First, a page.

Summer Garden Party, Royal Botanic Garden Edinburgh 1
Eric Robson presents the show from the GQT Summer Garden Party at the Royal Botanic Garden Edinburgh. Joining him on the panel are Bob Flowerdew, Pippa Greenwood and Bunny Guinness.
Produced by Darby Dorras
Assistant producer Hannah Newton
A Somethin' Else production for BBC Radio 4.
Q – I have a bathroom with no natural light – what can I put in it?
Bunny – I have blue/red LED lights in a dark greenhouse which helps - get an electrician to put them in and then the world is your oyster! I’ve had a Date palm in my bathroom before. Spathiphyllums and ferns eg a Staghorn fern would be amazing.
Pippa – You are going to struggle without any light… Foliage Begonias would work if you were able to rotate them with better lit spots.
Bob – Friendship Plant (Billbergia nutens). Swiss cheese plant (Monstera deliciosa). The Mother in Law’s Tongue. But again, with all these, you must rotate.
Q – We’ve got an Ash tree with a tree preservation order on it. Is hand weeding the only way to get rid of all the Couch grass and Dandelions growing underneath it?
Pippa – You’ve got to be careful but there are weed killers that could be applied safely as long as no green tree part or new bark is likely to get contaminated. You could use Glyphosate if you wanted to.
Bunny – If you use a coarse mulch, about 50mm+ (2inch+), weeds will have a tougher time germinating.
Bob – If you’ve got a sharp hoe you can go out once a week and take the heads off. After three months you’ll see there’s hardly anything there. The ‘Poached Egg’ plant is a good ferny plant for growing around the base to keep weeds away.
Q – I have a vegetable plot in a field. I think I might have over-manured my plot – what can I do?
Bob – Not a problem if it’s well-rotted. Give it a couple of months to rot down and it should sort itself out. Next year your crops will be great! The more you add, the more acidic the soil will become though, so lime every fourth year.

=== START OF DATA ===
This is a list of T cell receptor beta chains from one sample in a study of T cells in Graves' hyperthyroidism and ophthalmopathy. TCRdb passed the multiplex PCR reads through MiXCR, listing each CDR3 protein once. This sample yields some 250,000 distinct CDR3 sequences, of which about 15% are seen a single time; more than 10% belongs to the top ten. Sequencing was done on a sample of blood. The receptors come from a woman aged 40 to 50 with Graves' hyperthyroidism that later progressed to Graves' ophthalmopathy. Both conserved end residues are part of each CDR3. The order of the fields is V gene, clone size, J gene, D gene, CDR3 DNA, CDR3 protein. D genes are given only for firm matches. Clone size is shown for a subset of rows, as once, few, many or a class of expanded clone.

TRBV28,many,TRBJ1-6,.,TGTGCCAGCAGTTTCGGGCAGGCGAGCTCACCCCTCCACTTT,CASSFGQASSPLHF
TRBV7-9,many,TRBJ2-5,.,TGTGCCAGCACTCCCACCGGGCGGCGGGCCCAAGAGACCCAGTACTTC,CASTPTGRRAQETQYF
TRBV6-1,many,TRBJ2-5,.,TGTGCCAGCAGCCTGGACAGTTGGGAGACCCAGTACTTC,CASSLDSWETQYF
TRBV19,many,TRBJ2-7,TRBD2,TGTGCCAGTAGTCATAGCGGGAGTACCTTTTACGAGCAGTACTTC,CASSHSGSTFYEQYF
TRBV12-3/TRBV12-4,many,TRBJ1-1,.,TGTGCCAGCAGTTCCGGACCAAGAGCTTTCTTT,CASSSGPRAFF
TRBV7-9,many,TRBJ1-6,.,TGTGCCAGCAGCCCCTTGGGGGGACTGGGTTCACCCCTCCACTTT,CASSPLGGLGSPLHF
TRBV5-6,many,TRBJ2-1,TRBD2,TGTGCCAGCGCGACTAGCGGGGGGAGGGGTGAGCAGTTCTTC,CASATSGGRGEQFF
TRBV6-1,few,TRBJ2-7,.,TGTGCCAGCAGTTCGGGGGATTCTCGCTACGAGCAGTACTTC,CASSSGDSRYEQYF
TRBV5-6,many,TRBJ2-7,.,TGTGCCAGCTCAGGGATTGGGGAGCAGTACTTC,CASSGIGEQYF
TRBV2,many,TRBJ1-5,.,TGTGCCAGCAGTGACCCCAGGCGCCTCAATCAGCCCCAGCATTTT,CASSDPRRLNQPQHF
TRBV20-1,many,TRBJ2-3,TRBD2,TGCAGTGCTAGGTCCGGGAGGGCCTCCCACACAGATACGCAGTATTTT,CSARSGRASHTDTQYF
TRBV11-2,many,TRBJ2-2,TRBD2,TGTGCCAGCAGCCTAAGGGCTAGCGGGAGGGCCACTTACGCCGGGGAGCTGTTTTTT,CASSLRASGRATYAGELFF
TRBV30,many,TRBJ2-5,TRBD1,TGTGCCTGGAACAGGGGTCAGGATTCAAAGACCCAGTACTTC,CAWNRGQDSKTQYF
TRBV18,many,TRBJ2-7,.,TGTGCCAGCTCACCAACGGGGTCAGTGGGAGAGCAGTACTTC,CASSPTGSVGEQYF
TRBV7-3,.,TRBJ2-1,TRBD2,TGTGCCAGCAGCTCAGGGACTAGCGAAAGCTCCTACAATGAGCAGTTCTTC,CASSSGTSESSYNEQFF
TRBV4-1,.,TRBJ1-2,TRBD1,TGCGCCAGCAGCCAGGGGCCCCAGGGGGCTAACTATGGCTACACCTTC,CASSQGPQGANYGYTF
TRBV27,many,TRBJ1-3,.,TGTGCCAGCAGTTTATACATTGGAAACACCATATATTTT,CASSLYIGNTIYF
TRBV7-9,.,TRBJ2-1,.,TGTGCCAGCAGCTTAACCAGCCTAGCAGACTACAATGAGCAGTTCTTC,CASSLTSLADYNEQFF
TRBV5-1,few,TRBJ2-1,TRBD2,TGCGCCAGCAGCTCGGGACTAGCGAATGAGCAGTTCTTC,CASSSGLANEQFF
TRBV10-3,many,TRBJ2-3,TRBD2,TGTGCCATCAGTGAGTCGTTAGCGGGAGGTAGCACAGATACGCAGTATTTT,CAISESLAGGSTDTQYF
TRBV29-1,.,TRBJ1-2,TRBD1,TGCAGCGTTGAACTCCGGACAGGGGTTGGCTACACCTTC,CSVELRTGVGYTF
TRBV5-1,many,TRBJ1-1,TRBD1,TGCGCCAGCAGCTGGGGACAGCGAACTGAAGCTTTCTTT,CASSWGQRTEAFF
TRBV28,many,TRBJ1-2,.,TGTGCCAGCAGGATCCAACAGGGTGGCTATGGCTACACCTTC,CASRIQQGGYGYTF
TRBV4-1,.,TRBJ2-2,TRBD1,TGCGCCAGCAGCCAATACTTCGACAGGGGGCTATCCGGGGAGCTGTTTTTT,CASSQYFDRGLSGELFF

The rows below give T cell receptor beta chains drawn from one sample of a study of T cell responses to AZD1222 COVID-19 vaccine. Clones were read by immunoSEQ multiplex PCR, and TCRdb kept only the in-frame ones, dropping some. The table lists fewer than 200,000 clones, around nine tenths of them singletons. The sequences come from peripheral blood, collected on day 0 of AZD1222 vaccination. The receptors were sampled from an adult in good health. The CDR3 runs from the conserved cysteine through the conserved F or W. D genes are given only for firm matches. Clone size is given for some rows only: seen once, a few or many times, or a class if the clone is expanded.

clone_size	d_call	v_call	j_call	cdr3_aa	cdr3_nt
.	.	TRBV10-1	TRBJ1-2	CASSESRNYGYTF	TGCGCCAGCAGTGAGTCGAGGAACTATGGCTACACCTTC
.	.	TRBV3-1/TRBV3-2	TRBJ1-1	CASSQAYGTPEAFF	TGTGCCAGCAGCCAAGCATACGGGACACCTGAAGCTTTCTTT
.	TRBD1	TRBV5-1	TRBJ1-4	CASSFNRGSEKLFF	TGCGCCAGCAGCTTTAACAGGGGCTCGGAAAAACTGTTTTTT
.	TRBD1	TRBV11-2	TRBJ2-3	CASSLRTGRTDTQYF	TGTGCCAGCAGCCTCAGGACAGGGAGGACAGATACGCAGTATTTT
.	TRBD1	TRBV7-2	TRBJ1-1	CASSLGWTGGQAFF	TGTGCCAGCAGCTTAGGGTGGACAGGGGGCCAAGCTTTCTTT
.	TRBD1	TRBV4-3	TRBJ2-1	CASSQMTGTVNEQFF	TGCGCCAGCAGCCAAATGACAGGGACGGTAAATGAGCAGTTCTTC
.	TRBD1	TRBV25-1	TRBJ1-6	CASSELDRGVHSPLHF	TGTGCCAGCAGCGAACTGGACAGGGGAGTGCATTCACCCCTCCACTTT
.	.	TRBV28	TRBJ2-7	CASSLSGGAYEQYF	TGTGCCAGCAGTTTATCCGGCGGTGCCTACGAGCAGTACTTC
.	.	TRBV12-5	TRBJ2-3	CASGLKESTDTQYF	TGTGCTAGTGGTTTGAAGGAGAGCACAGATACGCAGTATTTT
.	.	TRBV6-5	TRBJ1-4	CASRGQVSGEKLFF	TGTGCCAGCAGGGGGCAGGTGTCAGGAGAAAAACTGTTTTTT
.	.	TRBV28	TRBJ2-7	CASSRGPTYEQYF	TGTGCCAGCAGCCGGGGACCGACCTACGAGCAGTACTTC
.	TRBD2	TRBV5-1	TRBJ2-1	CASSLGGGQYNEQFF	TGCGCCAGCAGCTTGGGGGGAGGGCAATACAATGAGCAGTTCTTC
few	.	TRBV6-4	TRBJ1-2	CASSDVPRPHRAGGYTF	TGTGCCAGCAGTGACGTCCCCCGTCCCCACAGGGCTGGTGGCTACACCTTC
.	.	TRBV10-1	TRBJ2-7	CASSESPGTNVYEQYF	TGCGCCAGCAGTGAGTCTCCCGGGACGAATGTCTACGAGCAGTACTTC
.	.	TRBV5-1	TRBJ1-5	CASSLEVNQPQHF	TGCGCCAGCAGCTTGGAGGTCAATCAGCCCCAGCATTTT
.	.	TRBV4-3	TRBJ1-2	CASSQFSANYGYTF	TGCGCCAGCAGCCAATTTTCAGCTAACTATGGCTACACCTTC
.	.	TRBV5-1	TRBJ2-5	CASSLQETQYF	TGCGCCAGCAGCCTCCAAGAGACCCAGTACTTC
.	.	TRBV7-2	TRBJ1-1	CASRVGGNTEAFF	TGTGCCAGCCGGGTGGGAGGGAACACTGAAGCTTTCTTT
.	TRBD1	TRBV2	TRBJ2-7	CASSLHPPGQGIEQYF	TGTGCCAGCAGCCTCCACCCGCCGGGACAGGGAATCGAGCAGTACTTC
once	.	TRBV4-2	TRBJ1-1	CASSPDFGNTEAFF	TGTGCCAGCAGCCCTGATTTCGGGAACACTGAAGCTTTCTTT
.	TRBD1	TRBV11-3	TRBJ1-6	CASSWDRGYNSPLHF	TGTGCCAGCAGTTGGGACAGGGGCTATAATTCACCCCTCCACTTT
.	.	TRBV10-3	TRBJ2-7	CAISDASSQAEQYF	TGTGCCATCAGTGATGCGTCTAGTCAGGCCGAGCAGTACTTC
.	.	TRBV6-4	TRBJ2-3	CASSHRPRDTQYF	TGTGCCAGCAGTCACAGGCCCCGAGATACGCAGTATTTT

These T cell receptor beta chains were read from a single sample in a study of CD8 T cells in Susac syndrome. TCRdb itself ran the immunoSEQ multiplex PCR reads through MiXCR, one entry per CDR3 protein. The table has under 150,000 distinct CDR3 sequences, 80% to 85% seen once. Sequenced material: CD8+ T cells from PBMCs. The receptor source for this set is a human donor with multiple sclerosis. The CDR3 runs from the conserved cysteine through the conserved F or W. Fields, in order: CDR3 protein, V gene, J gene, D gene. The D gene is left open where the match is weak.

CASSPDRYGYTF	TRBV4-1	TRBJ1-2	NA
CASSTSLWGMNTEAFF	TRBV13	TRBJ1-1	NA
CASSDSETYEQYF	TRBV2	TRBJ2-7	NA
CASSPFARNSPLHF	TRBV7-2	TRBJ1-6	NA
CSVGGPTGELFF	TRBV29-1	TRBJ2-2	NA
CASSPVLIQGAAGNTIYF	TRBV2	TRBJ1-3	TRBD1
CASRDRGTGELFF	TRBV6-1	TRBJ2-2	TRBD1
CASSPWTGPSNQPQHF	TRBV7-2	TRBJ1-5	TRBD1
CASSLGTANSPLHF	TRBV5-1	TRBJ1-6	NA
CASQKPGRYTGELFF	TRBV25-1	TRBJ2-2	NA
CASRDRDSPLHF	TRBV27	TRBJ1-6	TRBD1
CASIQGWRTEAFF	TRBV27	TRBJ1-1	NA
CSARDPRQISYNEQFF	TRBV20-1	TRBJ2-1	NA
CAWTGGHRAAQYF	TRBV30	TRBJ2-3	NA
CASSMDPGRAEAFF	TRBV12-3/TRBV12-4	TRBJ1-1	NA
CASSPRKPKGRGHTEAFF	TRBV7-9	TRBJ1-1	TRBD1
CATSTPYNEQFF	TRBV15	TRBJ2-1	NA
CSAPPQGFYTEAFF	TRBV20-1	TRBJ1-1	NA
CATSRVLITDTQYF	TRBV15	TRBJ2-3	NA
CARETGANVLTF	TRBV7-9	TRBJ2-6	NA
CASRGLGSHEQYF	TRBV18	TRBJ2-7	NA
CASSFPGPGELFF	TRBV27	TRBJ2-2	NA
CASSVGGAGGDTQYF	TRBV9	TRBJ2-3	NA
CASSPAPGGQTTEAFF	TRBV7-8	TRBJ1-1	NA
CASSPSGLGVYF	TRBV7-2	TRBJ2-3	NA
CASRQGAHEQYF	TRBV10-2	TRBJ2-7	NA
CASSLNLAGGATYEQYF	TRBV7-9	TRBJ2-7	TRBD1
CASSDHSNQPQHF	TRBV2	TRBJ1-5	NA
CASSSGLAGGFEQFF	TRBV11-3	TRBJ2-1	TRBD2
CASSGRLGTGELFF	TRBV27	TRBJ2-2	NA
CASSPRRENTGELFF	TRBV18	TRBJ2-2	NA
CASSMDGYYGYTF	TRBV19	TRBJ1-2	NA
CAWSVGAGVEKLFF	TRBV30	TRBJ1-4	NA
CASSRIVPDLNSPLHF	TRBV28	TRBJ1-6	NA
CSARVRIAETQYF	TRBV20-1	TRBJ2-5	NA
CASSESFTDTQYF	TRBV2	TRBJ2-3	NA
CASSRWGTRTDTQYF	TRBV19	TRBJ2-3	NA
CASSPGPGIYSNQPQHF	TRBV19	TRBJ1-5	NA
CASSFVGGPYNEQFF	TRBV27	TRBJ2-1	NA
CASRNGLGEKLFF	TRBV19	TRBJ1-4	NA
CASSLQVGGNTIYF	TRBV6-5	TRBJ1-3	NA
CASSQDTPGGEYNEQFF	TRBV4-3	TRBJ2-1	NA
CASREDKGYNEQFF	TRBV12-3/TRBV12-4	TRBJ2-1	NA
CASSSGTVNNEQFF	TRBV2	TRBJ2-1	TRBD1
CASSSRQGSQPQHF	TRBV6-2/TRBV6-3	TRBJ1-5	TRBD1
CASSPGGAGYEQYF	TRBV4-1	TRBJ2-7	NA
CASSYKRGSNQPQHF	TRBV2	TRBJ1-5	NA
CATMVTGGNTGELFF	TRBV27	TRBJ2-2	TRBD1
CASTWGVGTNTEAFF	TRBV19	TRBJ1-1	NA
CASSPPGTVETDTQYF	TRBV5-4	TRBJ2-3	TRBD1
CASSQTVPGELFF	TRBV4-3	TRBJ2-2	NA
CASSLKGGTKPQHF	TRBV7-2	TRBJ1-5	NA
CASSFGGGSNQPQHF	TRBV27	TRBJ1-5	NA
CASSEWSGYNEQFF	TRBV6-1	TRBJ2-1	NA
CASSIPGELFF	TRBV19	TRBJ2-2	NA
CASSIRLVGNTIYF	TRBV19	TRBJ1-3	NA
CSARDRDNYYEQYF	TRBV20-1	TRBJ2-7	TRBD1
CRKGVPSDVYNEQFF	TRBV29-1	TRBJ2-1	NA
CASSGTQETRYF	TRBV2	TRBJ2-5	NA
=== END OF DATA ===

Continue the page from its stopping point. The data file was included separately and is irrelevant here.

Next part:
Pippa – Before you sow anything do a simple home soil test. Get a pot filled with the composted stuff and a pot with ‘normal’ soil. Sow some lettuce seeds and gently water – then you’ll be able to see quickly if the lettuces will grow well in your composted soil.
Q – My lawn is a fantasy of Speedwell and Pignut in late-May/early-June. What would you recommend to continue the show later on? It also needs to be bird-friendly!
Pippa – How about Clover? Just don’t walk barefoot as it brings in lots of bees. Lawn daisies too.
Bunny – Plant in plugs like Self-Heal.
Bob – Scatter a few Sunflower seeds. Blessed Thistle or Milk Thistle (Cnicus benedictus). Crimson Clover too.
Q – Apple tree. Label said Cox’s ‘Orange Pippin’, Group 3, will grow to 4m (13ft) in ten years. Will it thrive in the Edinburgh climate here, especially considering it only cost £5?
Bob – If you got it when it was fresh you should be ok. A Cox on its own won’t fruit, you need a pollinator. Cox’s ‘Orange Pippin’ isn’t easy to grow and is susceptible to pests and diseases. Give it to someone else and get something like a ‘Discovery’ instead! Or a late apple like a ‘Granny Smith’. Or an ‘Irish Peach’ (another early).
Eric – ‘Keswick Codlin’.
Potting Shed Q – I have a problem with two ‘Galloway Pippin’ apple trees. First one is enormous – can I stop it and make it bush out? The other one is planted in the wrong place and is ten feet (3m) tall – can I shift it?
Jim – It is possible to shift a ‘Galloway Pippin’. Do it in the dormant season. When we moved Beechgrove we lifted about twelve or fourteen ‘Cordons’. Moving it will give it a shock and help limit its size. For the first tree, you can root prune it. Go 60-90cm (2ft-3ft) out from the trunk and cut every root that is more than pencil-thickness – that will give it a good shock.
Q – How do I overwinter a ‘Chocolate Cosmos’?
Pippa – I would grow it in a good container to avoid digging it up and replanting it. Then pop it in your greenhouse, insulate the pot, ensure good drainage, then fleece the top.
Bunny – I cut the base off the big containers and plant them out at end of May so they root through into the soil. Then at the end of the summer I just pull the pots out and take them in. It’s an easy half-way house.
Q – New Zealand flatworm is endemic in my area. What can I do to maintain my soil’s health and fertility?
Bob – Best thing to do is trap them. Get loads of old plates/saucers and stack them hidden in damp, shady corners. Then, every now and again, unstack them and you’ll find the worms tucked away between the plates. Stacks of glazed tiles would work too. Liming around plants you really want to protect will help.
Q – What would the panel suggest I do on a new (to me) allotment?
Bob – Because of the time of year I would start by getting the shed and greenhouse ready. Then start on digging the beds over. Don’t plant anything for a while.